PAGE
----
Oct. 19 (Bloomberg) -- The cost of living in the U.S. probably eased September, a sign inflation may moderate as Federal Reserve officials have forecast, economists said before a report today.
Consumer prices climbed 0.3 percent, the smallest gain in three months, according to the median forecast of 78 economists surveyed by Bloomberg News. Separate data may show homebuilding rebounded in September from the slowest pace since May.
Companies like clothing retailer Gap Inc. and supermarket chain Safeway Inc. have said they are limited in how much they can raise prices to recoup raw-materials costs as weak job and income gains squeeze consumers. With inflation less of a concern, Fed policy makers would have the flexibility to take additional steps should the world’s largest economy stumble.
“Inflation is around where the Fed would like it to be,” said Jim O’Sullivan, chief economist at MF Global Inc. in New York. “On the growth side, the recovery has been disappointing, and they’re worried it could falter.”
The Labor Department will issue the consumer price index at 8:30 a.m. today in Washington. Economists’ estimates ranged from little changed to gains of 0.4 percent.
The so-called core index, which excludes volatile food and fuel costs, increased 0.2 percent for a third consecutive month, according to the survey median.
Also at 8:30 a.m., a Commerce Department report may show housing starts climbed 3.3 percent to a 590,000 annual pace, according to the Bloomberg survey median. Estimates ranged from 560,000 to 643,000.
Building permits, a sign of future construction, fell 2.4 percent last month from August, to a 610,000 pace, the data may also show.
Most Fed officials at the Sept. 20-21 meeting anticipated core and headline inflation was “likely to settle, over coming quarters, at or below the levels they see as most consistent with their dual mandate,” according to minutes released on Oct. 12.
“With stable inflation expectations, significant slack in labor and product markets, slow wage growth, and little evidence of pricing power among firms, inflation was likely to decline moderately over time,” the minutes said. Participants also saw “considerable uncertainty surrounding the outlook for a gradual pickup in economic growth.”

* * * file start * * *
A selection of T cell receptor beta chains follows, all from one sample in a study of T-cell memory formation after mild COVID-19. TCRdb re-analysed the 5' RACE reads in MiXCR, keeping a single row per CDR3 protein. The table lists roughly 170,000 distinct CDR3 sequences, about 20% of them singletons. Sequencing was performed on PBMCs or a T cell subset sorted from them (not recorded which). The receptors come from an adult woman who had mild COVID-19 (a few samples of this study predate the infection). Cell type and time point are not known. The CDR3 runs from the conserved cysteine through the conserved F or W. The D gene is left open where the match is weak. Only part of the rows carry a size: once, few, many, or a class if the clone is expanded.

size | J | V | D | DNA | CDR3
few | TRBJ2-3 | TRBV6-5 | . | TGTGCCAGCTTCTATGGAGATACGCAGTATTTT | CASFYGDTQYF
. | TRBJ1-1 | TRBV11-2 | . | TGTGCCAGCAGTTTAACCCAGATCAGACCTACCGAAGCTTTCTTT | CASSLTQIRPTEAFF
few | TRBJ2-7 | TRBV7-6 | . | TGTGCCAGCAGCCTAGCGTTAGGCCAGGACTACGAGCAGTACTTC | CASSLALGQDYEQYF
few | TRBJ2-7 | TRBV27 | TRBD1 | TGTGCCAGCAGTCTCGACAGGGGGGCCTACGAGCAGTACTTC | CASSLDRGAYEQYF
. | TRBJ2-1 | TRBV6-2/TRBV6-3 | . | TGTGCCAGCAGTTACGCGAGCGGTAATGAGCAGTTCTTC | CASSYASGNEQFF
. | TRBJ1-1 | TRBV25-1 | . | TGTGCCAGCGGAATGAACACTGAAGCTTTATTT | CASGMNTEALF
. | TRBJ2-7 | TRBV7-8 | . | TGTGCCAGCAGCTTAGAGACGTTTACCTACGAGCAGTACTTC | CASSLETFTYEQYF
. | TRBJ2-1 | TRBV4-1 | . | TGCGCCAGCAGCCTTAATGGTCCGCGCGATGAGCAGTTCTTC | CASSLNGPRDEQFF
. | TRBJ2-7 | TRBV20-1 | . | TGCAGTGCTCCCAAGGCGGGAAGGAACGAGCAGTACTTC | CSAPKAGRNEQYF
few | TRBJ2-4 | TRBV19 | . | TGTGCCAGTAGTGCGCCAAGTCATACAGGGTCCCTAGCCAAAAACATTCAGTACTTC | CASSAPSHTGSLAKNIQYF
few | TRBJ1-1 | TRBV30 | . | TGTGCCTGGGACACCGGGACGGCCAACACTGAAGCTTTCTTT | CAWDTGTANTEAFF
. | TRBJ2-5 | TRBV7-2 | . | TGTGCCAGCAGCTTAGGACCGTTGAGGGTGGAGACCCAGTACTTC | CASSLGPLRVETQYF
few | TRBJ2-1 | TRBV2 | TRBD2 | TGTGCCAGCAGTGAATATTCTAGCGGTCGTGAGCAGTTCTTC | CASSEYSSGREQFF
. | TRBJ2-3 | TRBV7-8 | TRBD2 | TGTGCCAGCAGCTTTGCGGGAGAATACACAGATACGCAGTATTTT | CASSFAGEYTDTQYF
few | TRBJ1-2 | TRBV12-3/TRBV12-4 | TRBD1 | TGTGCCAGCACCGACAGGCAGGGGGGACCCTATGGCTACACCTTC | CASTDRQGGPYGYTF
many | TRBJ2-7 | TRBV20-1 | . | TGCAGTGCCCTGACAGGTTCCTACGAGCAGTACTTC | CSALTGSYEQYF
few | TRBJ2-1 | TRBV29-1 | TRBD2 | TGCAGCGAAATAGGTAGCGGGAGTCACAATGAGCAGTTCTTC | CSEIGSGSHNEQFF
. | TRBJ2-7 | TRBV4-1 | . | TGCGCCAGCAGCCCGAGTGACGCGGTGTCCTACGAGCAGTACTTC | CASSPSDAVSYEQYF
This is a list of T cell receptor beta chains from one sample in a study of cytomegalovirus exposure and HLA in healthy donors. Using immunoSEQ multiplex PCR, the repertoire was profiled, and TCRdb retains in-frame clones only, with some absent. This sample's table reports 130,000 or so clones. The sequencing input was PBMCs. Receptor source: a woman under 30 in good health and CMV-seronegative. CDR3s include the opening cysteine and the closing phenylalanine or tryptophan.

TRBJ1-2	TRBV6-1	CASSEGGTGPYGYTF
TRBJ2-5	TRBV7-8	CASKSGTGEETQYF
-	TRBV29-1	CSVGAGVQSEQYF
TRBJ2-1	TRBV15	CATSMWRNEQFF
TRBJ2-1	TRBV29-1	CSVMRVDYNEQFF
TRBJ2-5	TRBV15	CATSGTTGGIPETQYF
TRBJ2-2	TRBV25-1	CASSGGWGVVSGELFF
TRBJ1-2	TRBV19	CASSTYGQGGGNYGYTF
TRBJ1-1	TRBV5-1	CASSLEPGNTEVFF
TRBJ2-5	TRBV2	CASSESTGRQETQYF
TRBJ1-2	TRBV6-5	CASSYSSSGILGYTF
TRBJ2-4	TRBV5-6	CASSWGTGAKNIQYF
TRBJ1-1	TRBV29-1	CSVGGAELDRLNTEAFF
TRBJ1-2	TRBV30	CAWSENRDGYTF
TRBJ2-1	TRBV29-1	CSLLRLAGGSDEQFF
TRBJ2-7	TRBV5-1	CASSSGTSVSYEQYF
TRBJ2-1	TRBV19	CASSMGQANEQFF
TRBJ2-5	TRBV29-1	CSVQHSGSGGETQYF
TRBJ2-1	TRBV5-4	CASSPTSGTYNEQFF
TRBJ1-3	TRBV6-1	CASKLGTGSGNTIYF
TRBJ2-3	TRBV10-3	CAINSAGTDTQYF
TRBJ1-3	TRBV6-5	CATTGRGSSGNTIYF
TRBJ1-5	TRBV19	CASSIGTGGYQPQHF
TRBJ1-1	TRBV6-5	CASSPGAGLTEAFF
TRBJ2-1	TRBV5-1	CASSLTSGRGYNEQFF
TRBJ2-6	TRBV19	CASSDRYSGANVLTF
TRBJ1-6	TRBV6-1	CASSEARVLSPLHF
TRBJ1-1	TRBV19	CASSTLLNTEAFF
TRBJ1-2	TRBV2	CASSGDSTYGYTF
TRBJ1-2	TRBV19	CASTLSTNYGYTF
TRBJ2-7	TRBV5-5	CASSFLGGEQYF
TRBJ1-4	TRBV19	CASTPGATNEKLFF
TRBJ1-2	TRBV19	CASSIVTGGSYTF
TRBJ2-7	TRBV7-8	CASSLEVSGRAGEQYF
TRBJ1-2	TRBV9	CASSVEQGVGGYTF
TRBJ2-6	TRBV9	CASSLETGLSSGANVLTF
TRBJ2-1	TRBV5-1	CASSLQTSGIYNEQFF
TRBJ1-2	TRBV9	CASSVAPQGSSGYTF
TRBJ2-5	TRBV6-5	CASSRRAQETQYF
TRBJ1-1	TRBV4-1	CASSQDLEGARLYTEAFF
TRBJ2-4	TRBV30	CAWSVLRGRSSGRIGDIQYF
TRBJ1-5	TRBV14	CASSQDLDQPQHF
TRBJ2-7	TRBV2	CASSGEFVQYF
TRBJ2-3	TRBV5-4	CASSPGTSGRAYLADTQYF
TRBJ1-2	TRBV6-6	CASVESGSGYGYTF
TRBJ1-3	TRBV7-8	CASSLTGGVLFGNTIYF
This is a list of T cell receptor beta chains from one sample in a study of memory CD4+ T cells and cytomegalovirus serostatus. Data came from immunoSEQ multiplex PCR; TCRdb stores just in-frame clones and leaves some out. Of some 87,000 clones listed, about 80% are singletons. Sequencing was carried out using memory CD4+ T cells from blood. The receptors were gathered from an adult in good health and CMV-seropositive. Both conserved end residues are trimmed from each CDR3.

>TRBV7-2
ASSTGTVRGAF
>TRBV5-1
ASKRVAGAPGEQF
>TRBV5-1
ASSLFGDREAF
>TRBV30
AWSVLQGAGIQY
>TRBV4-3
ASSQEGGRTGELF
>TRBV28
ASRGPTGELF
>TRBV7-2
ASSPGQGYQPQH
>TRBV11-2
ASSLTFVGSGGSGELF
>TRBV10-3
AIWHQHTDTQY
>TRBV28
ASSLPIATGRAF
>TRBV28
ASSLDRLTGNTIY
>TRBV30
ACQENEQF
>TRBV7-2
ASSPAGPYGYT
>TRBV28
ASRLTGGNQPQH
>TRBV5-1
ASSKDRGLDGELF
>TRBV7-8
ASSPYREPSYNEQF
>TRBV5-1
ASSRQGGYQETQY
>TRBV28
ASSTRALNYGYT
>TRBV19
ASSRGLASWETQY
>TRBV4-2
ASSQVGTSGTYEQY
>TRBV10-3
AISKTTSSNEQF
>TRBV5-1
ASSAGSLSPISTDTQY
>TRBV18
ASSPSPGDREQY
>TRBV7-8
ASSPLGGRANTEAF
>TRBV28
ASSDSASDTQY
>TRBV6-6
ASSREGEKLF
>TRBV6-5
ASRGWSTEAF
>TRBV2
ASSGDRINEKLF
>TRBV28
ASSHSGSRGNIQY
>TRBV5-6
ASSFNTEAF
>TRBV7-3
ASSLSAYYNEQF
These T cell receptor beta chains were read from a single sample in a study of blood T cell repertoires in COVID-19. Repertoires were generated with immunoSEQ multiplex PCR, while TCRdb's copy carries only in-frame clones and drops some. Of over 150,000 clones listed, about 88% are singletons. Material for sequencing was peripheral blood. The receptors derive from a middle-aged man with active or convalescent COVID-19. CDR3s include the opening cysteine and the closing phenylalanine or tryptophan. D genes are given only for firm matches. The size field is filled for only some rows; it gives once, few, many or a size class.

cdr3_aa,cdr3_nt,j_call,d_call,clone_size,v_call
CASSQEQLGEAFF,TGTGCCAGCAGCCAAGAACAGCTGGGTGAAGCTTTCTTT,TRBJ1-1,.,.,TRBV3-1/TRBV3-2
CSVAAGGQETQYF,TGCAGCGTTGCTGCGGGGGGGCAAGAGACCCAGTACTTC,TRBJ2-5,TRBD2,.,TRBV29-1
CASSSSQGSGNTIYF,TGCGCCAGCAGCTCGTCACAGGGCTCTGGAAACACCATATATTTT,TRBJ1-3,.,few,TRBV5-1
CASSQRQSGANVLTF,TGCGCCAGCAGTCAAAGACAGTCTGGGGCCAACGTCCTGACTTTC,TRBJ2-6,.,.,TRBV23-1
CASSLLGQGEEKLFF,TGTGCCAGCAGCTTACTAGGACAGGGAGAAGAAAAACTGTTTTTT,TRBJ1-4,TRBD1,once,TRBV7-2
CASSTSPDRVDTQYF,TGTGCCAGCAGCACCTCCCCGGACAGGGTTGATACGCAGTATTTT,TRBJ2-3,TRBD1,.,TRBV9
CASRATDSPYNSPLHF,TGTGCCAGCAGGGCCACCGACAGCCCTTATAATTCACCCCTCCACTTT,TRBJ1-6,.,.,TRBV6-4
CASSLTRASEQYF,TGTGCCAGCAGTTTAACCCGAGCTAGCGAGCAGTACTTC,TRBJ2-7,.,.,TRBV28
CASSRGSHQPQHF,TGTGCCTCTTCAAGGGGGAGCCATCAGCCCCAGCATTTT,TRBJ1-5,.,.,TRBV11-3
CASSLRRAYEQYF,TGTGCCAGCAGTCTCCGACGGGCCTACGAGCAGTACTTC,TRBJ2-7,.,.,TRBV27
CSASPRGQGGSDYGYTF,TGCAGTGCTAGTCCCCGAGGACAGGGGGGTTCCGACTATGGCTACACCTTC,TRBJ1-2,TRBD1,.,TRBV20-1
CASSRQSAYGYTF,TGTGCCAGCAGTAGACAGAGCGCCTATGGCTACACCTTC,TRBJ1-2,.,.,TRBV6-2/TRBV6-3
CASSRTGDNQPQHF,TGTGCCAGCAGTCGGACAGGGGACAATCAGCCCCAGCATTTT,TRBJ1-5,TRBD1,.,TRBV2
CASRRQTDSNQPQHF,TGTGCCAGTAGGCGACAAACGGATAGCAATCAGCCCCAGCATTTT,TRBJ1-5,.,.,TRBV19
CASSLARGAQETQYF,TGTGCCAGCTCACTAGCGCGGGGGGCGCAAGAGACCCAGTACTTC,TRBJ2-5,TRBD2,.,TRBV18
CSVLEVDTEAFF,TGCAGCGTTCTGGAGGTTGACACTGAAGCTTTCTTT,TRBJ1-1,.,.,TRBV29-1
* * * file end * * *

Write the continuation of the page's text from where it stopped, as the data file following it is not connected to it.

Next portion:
Investor concern about a slowdown in economies from Europe and China to the U.S. has damped energy prices. Crude oil for November delivery closed yesterday at $88.36 a barrel at the New York Mercantile Exchange, down 22 percent from this year’s high of $113.93 reached on April 29.
The cost of a gallon of regular gasoline at the pump averaged $3.59 in September, down from $3.62 the prior month, according to data from AAA, the nation’s largest auto group. Fuel has fallen further since then, reaching $3.47 on Oct. 17.
The outlook on inflation is in sync with retailers’ moves. A jump in cotton expenses hurt Gap’s Old Navy stores that sell more clothing made of the material, yet it “chose not to raise prices commensurate with cost given the impact of the tough economy on our customers,” Chief Financial Officer Sabrina Simmons said on a conference call with analysts on Oct. 13.
Steven Burd, chairman and chief executive officer of Safeway, said inflation was “predominantly in perishable categories” and fuel, while there were “a couple of categories that actually had deflation.” Shoppers at the Pleasanton, California-based company remain “very conscious” of the price tag, he said.
The CPI is the broadest of three price gauges from the Labor Department because it includes goods and services. Almost 60 percent of the index covers prices consumers pay for services ranging from medical visits to airline fares, movie tickets and rents.
A report yesterday showed producer prices rose 0.8 percent in September, while the import-price index, released last week, climbed 0.3 percent. The pipeline pressures, reflecting a surge in raw materials expenses earlier this year, may wane as slower global growth subdues demand.
--With assistance from Chris Middleton in Washington. Editors: Carlos Torres, Christopher Wellisz
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